The European Commission’s harmonized SHARES database provides valuable information on energy production and consumption in the EU. In this note, we focus on the share of renewable energy sources in energy consumption.
Data on the share of renewables show that significant progress has been made over the last decade to achieve the European Green Deal targets. The number of member states with a share of renewables in gross final energy consumption of less than 10% went from seven in 2010 to zero in 2020. In fact, in all but five Member States the share of renewables in 2020 was over 15% (the five countries with the lowest share being Netherlands, Belgium, Hungary, Malta and Luxembourg). In three of these (the Netherlands, Malta and Luxembourg), the share of renewables increased between 2010 and 2020 by around 10 percentage points. In four others, the improvement was even more spectacular: +14 percentage points in Sweden, almost +12 points in Finland, Latvia and Greece. At the top of the European rankings in 2020 were Sweden (60%), Finland (44%), and Latvia (42%).
Progress towards the Green Deal targets was faster in the second half of the 2010s than in the first. Indeed, the average share of renewables in the EU went from 14.4% in 2010 to 17.8% in 2015, and rose further to 22.1% in 2020. Something similar happened to 17 out of the 27 Member States. In the Netherlands, the share of renewables increased by over 8 percentage points between 2015 and 2020.
In Greece, the relevant share more than doubled, from 10.1% in 2010 to 21.7% in 2020, clearing the target set jointly with the European Commission (18%). Greece was in the middle of the renewables league table in the EU, being 14th out of 27 member states in 2020.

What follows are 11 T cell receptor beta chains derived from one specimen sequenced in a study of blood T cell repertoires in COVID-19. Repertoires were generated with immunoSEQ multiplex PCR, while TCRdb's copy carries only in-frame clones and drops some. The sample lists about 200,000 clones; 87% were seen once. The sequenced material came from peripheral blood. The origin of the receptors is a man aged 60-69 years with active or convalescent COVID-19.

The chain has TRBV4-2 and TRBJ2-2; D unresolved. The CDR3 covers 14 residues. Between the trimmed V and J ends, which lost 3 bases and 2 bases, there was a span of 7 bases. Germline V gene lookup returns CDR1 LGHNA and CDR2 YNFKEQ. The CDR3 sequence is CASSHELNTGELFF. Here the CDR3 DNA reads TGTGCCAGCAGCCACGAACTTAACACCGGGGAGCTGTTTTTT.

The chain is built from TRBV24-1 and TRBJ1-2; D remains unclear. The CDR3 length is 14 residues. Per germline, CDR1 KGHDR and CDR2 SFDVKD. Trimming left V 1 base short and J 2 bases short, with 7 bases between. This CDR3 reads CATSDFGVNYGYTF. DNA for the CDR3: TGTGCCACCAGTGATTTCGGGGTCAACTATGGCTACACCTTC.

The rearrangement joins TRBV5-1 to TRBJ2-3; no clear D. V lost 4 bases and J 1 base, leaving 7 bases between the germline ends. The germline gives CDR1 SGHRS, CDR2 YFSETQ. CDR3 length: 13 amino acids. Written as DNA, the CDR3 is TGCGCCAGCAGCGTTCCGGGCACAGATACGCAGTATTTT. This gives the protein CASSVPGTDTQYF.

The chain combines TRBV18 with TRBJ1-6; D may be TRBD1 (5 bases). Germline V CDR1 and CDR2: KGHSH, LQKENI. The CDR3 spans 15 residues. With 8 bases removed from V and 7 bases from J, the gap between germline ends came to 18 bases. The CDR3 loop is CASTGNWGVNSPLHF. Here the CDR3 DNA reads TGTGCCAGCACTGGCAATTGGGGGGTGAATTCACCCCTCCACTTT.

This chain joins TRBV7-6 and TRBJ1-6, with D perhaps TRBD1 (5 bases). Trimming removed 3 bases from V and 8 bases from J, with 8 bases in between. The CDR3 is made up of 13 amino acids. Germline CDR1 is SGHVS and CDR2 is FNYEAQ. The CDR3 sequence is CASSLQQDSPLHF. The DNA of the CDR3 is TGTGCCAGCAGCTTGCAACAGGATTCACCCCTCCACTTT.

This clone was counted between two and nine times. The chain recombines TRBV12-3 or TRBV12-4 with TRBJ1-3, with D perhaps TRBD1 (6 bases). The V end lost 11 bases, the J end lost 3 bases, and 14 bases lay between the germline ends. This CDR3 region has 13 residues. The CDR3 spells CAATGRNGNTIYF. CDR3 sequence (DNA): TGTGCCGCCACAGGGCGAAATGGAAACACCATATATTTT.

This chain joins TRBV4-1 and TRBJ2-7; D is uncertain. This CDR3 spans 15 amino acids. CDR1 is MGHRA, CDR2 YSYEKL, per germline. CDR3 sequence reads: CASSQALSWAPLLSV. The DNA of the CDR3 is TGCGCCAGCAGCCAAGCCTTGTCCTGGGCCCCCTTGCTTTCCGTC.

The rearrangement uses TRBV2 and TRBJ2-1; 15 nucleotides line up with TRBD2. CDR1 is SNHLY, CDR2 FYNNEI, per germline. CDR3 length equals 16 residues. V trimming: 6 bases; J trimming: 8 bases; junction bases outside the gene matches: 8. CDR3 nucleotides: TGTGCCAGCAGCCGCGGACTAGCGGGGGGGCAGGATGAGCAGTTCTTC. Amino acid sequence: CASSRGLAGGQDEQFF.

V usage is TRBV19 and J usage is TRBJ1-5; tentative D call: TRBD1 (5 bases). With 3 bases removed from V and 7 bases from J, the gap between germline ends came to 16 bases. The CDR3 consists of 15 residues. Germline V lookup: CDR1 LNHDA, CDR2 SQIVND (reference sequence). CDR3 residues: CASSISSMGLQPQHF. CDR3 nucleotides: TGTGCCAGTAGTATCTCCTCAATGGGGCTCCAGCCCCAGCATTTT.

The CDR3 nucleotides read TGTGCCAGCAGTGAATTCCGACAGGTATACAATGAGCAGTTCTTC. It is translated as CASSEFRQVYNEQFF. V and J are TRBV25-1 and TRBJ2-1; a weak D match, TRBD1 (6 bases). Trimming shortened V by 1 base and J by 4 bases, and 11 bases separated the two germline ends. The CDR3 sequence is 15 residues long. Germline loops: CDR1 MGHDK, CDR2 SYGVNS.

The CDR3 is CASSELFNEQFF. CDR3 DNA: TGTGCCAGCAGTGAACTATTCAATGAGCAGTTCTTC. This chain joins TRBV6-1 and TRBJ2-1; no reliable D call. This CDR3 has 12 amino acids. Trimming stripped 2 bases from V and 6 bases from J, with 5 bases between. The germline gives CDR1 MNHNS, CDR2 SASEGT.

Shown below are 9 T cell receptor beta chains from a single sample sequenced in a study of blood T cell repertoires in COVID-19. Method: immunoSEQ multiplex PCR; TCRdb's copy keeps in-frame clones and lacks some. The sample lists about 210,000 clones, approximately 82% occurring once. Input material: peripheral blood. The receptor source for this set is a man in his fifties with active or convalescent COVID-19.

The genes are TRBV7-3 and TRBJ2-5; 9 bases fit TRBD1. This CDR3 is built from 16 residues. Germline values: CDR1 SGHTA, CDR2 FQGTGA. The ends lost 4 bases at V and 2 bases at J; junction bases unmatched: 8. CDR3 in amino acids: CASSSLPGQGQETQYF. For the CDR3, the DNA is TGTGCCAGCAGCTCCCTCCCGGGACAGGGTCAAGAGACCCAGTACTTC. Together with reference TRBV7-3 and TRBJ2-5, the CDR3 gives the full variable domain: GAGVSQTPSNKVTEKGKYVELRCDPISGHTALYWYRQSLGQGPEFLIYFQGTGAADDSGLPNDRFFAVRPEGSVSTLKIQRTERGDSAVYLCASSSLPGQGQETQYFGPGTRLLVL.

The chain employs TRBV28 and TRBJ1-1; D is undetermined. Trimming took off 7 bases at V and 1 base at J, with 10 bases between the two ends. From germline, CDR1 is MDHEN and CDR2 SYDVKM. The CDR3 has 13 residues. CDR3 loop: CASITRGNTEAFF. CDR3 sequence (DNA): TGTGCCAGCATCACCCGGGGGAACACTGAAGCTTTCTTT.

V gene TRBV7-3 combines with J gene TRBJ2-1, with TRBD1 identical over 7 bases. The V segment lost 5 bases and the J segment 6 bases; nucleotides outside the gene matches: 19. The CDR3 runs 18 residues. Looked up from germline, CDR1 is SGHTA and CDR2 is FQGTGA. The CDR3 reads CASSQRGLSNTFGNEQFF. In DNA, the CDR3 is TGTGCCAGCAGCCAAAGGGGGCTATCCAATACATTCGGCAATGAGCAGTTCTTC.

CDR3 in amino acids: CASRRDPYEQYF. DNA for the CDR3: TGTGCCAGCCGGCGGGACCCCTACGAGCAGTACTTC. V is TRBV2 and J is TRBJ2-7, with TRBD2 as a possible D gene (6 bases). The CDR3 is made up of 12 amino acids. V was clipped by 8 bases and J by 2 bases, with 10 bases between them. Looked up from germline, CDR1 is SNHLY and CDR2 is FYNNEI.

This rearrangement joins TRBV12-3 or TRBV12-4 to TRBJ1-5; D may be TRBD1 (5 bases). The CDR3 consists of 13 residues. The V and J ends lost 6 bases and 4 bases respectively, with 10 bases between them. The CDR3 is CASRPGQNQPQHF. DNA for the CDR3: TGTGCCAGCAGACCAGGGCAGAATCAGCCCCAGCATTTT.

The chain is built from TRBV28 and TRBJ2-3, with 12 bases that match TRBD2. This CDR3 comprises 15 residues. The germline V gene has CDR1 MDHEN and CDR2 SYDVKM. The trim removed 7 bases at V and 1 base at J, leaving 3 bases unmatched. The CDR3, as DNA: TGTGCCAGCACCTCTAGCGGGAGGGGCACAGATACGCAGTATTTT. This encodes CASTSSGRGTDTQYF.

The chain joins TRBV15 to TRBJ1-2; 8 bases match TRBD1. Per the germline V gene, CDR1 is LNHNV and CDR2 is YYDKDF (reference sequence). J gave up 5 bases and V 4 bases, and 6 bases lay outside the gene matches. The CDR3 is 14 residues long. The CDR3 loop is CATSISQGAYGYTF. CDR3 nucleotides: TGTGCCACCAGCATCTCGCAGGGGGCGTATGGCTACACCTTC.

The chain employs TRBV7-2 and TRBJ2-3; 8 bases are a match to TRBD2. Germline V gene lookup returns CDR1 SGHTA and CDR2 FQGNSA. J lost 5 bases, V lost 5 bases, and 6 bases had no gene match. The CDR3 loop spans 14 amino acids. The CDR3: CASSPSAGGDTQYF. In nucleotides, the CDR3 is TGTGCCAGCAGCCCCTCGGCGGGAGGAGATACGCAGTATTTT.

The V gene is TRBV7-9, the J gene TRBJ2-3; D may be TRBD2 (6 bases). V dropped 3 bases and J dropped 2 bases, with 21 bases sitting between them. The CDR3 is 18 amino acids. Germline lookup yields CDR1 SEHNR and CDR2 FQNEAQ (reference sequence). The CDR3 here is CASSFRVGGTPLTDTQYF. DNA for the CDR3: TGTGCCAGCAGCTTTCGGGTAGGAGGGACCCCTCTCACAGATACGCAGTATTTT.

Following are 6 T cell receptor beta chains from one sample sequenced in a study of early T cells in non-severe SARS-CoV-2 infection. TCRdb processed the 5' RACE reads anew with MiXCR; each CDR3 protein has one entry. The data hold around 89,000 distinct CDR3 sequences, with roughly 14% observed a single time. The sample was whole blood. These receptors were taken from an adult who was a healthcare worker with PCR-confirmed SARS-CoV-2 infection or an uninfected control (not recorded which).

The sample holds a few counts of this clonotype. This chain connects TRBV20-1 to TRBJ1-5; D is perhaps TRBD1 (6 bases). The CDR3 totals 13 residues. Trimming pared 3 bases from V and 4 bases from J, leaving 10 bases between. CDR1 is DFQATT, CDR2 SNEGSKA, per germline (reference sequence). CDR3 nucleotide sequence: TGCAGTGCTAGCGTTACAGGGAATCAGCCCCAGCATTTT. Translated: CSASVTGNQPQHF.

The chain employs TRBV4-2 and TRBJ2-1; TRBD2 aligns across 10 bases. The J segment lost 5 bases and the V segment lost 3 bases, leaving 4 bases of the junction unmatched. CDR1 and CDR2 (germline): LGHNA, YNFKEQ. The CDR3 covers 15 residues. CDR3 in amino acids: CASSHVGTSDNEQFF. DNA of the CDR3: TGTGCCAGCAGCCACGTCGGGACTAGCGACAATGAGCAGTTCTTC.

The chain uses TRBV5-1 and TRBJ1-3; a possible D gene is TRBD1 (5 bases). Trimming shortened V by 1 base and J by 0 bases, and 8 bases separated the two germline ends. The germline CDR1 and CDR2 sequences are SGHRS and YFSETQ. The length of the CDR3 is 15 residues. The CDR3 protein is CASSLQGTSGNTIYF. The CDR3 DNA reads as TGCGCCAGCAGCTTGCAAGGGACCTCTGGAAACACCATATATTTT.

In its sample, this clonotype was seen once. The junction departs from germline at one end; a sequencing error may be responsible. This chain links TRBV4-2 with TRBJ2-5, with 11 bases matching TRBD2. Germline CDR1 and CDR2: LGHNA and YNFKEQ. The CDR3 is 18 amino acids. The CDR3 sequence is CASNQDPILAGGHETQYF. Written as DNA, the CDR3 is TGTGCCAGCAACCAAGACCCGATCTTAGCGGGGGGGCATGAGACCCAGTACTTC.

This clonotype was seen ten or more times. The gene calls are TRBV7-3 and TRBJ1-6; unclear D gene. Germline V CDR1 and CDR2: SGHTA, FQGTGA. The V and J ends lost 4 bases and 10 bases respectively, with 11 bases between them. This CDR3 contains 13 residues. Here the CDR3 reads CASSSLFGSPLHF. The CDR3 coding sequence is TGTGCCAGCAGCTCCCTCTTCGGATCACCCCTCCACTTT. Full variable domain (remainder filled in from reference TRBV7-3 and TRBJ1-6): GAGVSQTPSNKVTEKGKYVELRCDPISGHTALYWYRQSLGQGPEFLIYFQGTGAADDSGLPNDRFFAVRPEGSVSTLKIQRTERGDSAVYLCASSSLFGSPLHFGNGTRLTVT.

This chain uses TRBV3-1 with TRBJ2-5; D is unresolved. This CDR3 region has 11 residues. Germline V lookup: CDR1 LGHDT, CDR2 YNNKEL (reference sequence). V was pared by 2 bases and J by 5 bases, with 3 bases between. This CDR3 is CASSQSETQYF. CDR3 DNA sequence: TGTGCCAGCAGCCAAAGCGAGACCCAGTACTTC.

Other data from the same SHARES database show that wind energy was the largest source of renewable energy, contributing 47% of total energy production from all renewables in Greece in 2020 (in the EU the share of wind energy in all renewables was 36%). The second largest renewable source was hydroelectric power (28% in Greece, 33% in the EU), followed by solar energy (23% of all renewables in Greece, 14% in the EU as a whole). In Greece, the production of biofuels (derived from biomass) was almost unheard of (0.1%), but in the EU they contributed 8% of total renewable energy production. The contribution of other renewables was below 2% in Greece (8% in the EU).
The Russian aggression in Ukraine has brought into sharp relief the urgency of strengthening energy autonomy in Greece and in the EU, as the shift to renewables is key to lessening our dependence on imported fossil fuels. Addressing climate change makes the need for such a shift ever more pressing.
Despite Greece’sremarkable performance and recent progress in the production and consumption of energy from renewable sources, the scope for improvement remains very considerable indeed. Geography offers Greece a huge competitive advantage in terms of prospects for wind and solar energy. This advantage should be fully exploited.